Helicopters are some of the most nimble aircraft ever created. They can hover. They can take off and land vertically. They can squeeze into tight spaces. But they still need level surfaces to land on.
The Defense Advanced Research Projects Agency (DARPA) took a moment away fromto experiment with attaching robotic legs to a helicopter.
DARPA released information about the project on September 10. Instead of regular skids, the robotic landing gear consists of four articulated legs that can fold and adapt to uneven surfaces. The agency believes it could be useful for "forward operating areas, ships at sea and natural-disaster zones."
The legs have contact sensors built into the feet that respond to force. Those sensors help determine how much the legs need to extend or fold in to compensate for the landscape.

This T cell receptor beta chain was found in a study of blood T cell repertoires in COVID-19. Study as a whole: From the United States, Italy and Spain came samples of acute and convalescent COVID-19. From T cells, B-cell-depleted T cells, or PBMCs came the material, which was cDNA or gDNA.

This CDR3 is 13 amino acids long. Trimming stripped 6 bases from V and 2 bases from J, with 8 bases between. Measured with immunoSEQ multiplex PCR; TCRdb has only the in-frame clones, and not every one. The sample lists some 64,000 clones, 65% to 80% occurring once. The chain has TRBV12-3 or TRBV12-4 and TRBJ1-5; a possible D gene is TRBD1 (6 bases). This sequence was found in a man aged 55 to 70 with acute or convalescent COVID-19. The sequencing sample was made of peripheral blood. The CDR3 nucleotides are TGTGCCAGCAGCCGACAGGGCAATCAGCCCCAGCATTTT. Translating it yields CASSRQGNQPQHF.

A demonstration video shows a model helicopter kitted out with the legs. It looks like an insect coming down to land, arranging its legs to keep the body of the aircraft stable and level. When not extended for landing, the legs fold up next to the belly of the chopper.
"The equipment--mounted on an otherwise unmodified, unmanned helicopter -- successfully demonstrated the ability to land and take off from terrain that would be impossible to operate from with standard landing gear," said DARPA program manager Ashish Bagai.
The project means DARPA is about halfway to creating a working Transformer. If it ever gets all the way there, it will definitely be an Autobot.